As I get older I find that I lose focus faster, especially at work, and that’s something I need to get railed in. Everything is going fine at work and I’m doing great at my career. My team is performing very well and together we produce great results for the company, but I’m never satisfied with my performance. I always feel like I’m one notch away from where I should be, and that’s mostly because of my brain chemistry and just seeing the world different than most. Everyone can see in the box. If I can find the box it’s usually in another room and I feel like I’m peering in while looking the other direction and hanging upside down from a lamp or something.

I’m still excited about my aviation adventures and flying with my husband from place to place but it is becoming very, very expensive. Even as an accomplished private pilot with a few ratings attached to my certificate, I find it very expensive to fly an airplane for fun; fuel costs are high and insurance costs are ridiculously high. I don’t know how much longer the piggy bank will last for this adventure.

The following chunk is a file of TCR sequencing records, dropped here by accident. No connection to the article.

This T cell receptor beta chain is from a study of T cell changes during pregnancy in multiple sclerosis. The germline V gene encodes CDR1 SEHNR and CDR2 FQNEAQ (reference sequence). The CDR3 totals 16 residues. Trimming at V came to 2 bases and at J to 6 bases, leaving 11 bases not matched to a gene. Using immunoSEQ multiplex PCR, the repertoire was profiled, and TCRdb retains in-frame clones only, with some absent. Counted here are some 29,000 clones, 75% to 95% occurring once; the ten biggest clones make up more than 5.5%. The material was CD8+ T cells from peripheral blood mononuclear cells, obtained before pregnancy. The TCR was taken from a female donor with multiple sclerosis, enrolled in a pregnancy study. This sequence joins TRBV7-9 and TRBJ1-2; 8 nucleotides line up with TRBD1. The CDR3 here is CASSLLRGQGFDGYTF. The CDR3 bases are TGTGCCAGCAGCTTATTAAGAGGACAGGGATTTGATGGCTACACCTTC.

Speaking of money, I am sitting here in my office where it is quite warm because our main air conditioning unit bit the dust last week. That scenario is all under control and folks will be here to start the installation of the new system tomorrow. I’m happy we’ll be able to get things cool again by the end of the week, where Mother Nature is showing more record temperatures in the forecast. I know how very blessed I am to have a solid job and a husband that has made smart financial decisions for us over the years. I don’t know how many folks do it with the prices of gas being outrageous and the prices of groceries being ridiculous and all that. In the past I have contributed to a couple of folks on Patreon that were putting out interesting video content but I’m not going to be able to do that much longer. This makes me feel bad. The folks I support are putting out content different than the dribble found on TikTok or influencer stuff, and I want to continue to support them, but the budget just isn’t there anymore.